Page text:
July 23, 2008

Dispatch: On the Way to Ha Long Bay

Black Travels community member, Claire Garcia is currently traveling through China and Vietnam, and has been sending us dispatches along the way.

My children have often told me that things that I see always remind me of books. Well, Ha Long Bay reminded me of my second-favorite novel in the world, Joseph Conrad's The Secret Sharer.

As I leaned on the rail of our classic junk (such a precise replica of the traditional boat that all the various mechanisms that would now be made out of iron or steel were wood), gazing out over the placid seascape of still water and jutting islands, lines of Conrad's kept coming back to me during our 2 days and a night at sea.

For Conrad, this northern part of the South China sea was part of the Gulf of Siam; to the French colonists and later the American military forces, it was the Gulf of Tonkin. Now, to the recently (in their long history) unified nation of Viet Nam, it is Ha Long "Descending Dragon") Bay.

To get to Ha Long, one must go 3 hours north of Ha Noi along a very exciting highway. I now know that my husband's opinion that three vehicles going in two directions can pass each other if no one loses their head is true~ and add a multitude of scooters and bicycles, water buffalo and chickens and goats and you can imagine that it was better not to look out of the front window of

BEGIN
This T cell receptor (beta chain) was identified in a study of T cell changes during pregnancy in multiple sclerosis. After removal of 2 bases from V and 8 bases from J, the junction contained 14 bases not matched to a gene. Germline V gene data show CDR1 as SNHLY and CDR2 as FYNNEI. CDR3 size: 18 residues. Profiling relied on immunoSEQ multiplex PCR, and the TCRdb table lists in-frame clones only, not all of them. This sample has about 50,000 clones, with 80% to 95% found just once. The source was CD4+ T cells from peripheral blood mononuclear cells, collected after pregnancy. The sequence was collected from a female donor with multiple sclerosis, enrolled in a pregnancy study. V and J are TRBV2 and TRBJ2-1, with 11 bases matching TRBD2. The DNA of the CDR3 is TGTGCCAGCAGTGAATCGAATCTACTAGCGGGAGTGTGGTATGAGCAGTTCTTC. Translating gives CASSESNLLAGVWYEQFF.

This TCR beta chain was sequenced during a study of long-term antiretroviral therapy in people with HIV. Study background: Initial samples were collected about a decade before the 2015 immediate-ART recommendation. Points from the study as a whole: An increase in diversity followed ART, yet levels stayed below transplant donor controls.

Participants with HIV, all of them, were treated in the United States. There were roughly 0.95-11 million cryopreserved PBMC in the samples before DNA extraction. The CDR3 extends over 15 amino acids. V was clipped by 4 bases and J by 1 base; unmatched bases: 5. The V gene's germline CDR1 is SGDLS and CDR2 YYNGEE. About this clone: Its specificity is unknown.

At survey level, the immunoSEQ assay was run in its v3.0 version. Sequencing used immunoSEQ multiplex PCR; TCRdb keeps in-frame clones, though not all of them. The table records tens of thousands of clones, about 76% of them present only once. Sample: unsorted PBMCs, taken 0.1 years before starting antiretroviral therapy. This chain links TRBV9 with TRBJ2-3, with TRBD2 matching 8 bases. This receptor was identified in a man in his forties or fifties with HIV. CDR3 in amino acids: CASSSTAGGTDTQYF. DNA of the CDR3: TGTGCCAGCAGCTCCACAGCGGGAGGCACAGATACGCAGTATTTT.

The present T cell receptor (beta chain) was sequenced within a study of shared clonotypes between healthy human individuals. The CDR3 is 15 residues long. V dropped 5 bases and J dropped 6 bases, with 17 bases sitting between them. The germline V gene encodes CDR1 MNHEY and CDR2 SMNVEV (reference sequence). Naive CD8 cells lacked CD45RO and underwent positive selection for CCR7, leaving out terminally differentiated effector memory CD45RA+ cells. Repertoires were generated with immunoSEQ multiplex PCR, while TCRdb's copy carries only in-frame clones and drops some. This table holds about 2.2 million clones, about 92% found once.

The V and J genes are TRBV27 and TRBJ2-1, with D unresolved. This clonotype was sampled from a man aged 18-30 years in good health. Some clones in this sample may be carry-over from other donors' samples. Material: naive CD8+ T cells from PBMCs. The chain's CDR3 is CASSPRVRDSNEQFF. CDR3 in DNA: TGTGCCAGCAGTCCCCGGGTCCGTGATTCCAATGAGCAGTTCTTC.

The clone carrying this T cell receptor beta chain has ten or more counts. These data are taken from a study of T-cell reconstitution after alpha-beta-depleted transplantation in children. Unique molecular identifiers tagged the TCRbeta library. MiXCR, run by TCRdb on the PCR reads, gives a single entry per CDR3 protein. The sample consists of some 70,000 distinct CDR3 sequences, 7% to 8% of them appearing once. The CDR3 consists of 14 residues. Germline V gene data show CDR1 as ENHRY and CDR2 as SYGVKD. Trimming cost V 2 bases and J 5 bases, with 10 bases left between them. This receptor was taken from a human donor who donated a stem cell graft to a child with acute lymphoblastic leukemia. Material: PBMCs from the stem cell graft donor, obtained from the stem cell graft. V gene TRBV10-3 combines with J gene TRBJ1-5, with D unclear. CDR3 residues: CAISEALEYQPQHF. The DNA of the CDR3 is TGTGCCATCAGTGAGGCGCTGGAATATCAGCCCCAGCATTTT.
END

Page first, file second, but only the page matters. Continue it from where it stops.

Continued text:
the mini van.

There is an average of 3 motor scooters per household in Vietnam. Most people do not have cars. Among the more startling things I have seen on the backs of motor scooters:
  • a brand new washing machine;
  • a cow;
  • four porcelain vases, each about 5 feet tall;
Of course, it is routine to see families, including infants, who would have taken up a whole minivan on one scooter, and mountains of various produce.

We also passed several Vietnamese houses, most of which were extremely narrow (one room wide), three or four stories high, with wide verandahs on each story, with elaborate pagoda style roofs. They are usually colored in "bright pastels"-- a term I would have considered an oxymoron before seeing the yellows, blues, pinks, and greens of the houses in the towns along the highway.

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